Rationale: The standard upper extremity prosthesis has been a cable-based system in which cables attached to the prosthesis wrap around the back to the contralateral shoulder. By manipulating the contralateral shoulder, the user controls the function of the prosthesis, such as gripping or releasing an object, as well as the force that is applied by the prosthesis. While not natural, the user does receive a form of sensory feedback from the amount of tension developed in the cables. In more recent years, myoelectric prostheses have become available. These newer prostheses rely on voluntary contraction of the residual muscles of the amputated limb to control the function of the prosthesis. While myoelectric prostheses are more cosmetically pleasing and provide a greater range of motion than the traditional cable-based system, they lack sensory feedback. Because the hands are key for manipulating the external environment, sensory feedback is critical in the upper extremities. The ideal artificial sensory feedback mechanism would be one that produces the exact same perception as the non-amputated limb. Although the sensory receptors are missing in the amputated limb, the neural pathways that once carried sensory information remain intact and can be excited with electrical stimulation, thus affording an opportunity for providing sensory feedback to the amputee. Objective: The objective of this study is to prove that electrical stimulation applied to the residal nerves in an amputee in a controlled manner can provide sensory feedback that can be modulated and is reproducible. Further, this study aims to demonstrate that the sensations induced by electrical stimulation are stable over time and that their locations can be artificially manipulated without altering stimulus parameters. Numerous hypotheses will be tested through a series of experiments that span a 10 week time period. Research Plan and Methodology: Five subjects will be implanted with nerve cuff electrodes around residual nerves in their arm: the median, radial, ulnar, and musculocutaenous nerves. Stimulus space will be searched in a gross, rapid manner over the first four weeks of the study. The most promising stimulus parameters and the space surrounding them will be tested in more detail during the next 6 weeks. Subjects will be queried for their perceptions to stimulation and how those perceptions change with time or with changes in stimulus parameters. Sensations that the limb has changed position will be studied by having the subject mirror the position with the contralateral, intact limb. Limb positions will be recorded with a Vicon system. In addition to creating a stimulus-to-percept map, which may vary over time, a percept will be singled out for the purpose of artificial relocation. This will be accomplished by stimulating the nerve and inducing a percept that is in disagreement with what the subject sees. Specifically, pressure will be applied to the fingertip of the subject's prosthesis at the same time that the subject's nerve is stimulated with a set of stimulus parameters known to induce a sensation somewhere else. The visual feedback should allow the subject to "adjust" the location of the perception to the fingertip. Successful relocatio of a sensation may allow a perfect mapping from where a clinician wants a stimulus to be perceived and where the subject actually perceives it. In addition to the data gathered during the study, which will lead to two manuscripts, a software package will exist that allows fast, efficien, and meaningful stimulus optimization at the conclusion of the study. This software will be useful in future studies that incorporate additional stimulus channels or locations. The data obtained in this study will guide a future phase in which a prosthesis is designed to control sensory feedback and the subject's ability to perform tasks of daily living with the sensory feedback is evaluated.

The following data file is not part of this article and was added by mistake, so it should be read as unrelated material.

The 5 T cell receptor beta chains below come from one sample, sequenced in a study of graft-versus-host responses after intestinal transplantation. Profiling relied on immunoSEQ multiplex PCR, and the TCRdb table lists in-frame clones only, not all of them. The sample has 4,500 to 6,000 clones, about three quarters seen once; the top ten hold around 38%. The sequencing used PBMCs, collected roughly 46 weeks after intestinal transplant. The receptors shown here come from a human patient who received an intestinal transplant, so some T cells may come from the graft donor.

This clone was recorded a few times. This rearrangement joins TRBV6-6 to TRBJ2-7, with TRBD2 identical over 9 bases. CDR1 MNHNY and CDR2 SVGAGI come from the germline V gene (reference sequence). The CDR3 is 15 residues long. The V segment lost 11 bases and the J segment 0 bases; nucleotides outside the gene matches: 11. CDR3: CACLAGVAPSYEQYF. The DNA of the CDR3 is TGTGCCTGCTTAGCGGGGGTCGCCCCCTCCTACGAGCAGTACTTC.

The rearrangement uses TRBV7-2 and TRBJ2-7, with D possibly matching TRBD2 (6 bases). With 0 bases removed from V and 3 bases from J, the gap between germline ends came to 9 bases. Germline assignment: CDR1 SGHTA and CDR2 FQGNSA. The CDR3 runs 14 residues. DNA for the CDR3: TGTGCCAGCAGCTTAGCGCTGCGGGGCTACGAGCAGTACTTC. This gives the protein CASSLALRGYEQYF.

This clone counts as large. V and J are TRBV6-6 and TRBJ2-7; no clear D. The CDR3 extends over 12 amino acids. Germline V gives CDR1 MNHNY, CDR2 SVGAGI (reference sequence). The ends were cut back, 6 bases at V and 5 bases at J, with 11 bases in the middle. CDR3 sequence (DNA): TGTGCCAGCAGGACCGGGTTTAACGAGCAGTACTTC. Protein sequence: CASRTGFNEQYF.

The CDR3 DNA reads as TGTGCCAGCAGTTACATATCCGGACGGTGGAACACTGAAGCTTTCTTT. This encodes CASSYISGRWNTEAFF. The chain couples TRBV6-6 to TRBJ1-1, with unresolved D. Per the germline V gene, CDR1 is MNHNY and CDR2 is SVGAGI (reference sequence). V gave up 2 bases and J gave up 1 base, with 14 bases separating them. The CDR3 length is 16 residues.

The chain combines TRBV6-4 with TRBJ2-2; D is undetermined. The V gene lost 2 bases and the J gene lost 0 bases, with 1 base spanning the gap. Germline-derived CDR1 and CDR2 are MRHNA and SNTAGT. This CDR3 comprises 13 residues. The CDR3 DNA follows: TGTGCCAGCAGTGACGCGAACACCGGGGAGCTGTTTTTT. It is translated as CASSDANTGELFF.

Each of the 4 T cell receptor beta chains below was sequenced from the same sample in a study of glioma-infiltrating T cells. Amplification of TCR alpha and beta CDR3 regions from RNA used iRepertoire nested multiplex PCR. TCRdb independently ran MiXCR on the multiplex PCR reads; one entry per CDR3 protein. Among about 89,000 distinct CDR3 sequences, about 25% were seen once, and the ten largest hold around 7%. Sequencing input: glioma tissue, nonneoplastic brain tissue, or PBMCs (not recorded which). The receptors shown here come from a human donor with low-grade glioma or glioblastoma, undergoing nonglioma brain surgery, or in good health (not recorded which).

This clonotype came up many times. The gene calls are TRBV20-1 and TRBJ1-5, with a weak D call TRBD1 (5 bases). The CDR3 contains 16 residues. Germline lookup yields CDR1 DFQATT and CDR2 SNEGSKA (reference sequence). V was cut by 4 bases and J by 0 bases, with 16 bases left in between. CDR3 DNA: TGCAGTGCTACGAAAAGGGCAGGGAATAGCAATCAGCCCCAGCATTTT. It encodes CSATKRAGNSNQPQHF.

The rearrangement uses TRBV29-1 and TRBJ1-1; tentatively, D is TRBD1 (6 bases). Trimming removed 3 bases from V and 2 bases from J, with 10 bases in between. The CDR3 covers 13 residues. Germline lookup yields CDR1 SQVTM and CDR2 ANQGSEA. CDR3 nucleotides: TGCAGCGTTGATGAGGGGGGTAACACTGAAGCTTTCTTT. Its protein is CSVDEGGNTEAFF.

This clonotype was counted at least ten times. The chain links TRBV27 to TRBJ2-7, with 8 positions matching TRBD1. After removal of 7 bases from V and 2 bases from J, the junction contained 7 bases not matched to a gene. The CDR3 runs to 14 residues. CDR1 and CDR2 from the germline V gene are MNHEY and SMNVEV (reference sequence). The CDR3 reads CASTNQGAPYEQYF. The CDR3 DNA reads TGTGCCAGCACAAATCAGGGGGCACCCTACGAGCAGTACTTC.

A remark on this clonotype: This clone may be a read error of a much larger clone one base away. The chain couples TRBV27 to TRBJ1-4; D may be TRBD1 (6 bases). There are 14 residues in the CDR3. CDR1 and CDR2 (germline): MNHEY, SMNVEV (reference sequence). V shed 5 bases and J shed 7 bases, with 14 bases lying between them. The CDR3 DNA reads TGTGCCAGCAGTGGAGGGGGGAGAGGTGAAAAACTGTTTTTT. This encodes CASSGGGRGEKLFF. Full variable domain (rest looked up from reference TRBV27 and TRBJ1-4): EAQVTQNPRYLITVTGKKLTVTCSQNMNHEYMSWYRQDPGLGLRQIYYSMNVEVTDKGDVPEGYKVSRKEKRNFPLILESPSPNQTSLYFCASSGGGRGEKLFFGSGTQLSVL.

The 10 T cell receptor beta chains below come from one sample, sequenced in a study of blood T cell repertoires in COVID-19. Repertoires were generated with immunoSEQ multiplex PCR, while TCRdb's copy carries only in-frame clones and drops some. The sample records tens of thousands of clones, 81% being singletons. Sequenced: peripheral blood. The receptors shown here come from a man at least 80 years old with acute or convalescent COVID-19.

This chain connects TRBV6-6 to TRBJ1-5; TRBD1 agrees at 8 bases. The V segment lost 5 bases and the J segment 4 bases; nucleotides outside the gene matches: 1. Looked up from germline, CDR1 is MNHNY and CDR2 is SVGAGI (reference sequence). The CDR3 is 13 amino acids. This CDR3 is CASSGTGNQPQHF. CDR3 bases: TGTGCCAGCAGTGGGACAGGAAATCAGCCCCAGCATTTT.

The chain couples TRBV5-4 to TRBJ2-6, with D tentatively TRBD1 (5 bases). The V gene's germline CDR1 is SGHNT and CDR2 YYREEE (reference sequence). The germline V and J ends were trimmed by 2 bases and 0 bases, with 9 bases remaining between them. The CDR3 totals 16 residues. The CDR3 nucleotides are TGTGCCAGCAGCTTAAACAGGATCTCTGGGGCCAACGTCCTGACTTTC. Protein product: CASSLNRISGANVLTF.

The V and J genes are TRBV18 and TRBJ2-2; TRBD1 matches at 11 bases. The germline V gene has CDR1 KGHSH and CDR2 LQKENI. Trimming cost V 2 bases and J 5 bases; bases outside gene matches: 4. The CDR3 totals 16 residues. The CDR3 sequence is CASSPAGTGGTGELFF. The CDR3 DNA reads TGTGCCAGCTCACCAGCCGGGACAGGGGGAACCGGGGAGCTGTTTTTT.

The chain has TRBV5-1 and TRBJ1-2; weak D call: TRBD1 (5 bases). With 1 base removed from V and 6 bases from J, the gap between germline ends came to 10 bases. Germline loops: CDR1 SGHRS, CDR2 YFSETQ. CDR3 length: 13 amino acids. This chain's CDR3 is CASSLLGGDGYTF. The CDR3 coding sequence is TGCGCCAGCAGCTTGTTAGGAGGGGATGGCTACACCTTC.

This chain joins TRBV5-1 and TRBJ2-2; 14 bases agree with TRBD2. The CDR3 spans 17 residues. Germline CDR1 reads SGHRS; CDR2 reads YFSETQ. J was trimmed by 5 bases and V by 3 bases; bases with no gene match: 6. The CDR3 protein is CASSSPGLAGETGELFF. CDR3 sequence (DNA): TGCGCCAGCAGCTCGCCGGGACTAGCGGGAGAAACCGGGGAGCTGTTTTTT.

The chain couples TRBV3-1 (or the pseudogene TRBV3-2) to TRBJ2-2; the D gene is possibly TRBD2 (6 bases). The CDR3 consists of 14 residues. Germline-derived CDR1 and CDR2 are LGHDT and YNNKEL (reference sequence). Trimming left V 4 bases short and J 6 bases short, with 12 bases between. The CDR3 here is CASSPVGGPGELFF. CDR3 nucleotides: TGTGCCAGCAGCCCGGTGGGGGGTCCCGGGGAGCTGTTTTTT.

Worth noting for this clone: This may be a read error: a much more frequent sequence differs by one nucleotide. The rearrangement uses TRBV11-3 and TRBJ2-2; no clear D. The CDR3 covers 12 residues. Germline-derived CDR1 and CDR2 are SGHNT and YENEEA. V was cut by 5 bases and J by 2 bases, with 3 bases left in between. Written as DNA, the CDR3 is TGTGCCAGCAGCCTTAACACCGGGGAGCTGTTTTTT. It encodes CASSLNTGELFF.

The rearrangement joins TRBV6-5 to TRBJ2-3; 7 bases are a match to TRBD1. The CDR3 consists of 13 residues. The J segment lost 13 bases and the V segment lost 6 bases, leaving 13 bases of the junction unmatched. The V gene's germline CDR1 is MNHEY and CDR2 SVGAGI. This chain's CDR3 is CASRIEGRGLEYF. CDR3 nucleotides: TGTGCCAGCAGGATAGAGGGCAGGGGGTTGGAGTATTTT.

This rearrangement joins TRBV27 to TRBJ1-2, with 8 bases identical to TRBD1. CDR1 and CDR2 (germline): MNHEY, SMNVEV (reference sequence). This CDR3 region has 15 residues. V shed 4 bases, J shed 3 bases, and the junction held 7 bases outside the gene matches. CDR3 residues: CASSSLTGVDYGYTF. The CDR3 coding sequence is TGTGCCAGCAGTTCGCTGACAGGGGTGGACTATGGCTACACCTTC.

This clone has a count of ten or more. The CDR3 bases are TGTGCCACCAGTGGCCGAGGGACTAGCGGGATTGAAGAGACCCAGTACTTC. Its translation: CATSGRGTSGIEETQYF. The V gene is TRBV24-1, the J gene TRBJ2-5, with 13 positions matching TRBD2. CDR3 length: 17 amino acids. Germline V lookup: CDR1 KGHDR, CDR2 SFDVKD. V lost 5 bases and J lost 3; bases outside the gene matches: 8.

The amputee population continues to grow due to improvements in combat armor and medicine. While the amputee can be fitted with a prosthesis that allows objects to be manipulated, the amputee is unable to feel the object. Lack of perception of how the prosthesis interacts with the environment decreases ease of use and contributes to a sense of disassociation between the user and the prosthesis. It is believed that sensory feedback is critical for efficient prosthesis use and will improve the user's quality of life. This research ais to improve the quality of life of amputees by laying a foundation upon which novel technologies can be used to restore sensation. Flexible cuffs will be implanted around sensory nerves in the arm of amputees. Low-level electrical nerve stimulation will restore sensation of the amputated arm. The goal is for the amputee to feel where the prosthesis is in space as well as pressure that the prosthesis exerts on objects that the user manipulates.